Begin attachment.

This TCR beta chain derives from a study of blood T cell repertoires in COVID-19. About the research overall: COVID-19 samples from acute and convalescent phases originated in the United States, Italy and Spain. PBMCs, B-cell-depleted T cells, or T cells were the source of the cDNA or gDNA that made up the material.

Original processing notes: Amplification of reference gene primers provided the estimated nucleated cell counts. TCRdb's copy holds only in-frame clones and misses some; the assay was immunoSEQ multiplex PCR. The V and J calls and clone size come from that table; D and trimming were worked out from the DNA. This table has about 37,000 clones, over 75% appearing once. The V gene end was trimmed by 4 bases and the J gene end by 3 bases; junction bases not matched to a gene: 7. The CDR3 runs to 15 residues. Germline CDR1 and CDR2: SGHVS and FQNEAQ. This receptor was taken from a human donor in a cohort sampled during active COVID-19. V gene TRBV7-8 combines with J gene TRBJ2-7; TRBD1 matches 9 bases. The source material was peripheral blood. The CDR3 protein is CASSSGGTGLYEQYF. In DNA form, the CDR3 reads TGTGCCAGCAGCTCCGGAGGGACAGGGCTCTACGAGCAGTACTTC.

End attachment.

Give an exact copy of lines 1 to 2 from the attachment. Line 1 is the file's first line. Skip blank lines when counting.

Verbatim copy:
This TCR beta chain derives from a study of blood T cell repertoires in COVID-19. About the research overall: COVID-19 samples from acute and convalescent phases originated in the United States, Italy and Spain. PBMCs, B-cell-depleted T cells, or T cells were the source of the cDNA or gDNA that made up the material.

Original processing notes: Amplification of reference gene primers provided the estimated nucleated cell counts. TCRdb's copy holds only in-frame clones and misses some; the assay was immunoSEQ multiplex PCR. The V and J calls and clone size come from that table; D and trimming were worked out from the DNA. This table has about 37,000 clones, over 75% appearing once. The V gene end was trimmed by 4 bases and the J gene end by 3 bases; junction bases not matched to a gene: 7. The CDR3 runs to 15 residues. Germline CDR1 and CDR2: SGHVS and FQNEAQ. This receptor was taken from a human donor in a cohort sampled during active COVID-19. V gene TRBV7-8 combines with J gene TRBJ2-7; TRBD1 matches 9 bases. The source material was peripheral blood. The CDR3 protein is CASSSGGTGLYEQYF. In DNA form, the CDR3 reads TGTGCCAGCAGCTCCGGAGGGACAGGGCTCTACGAGCAGTACTTC.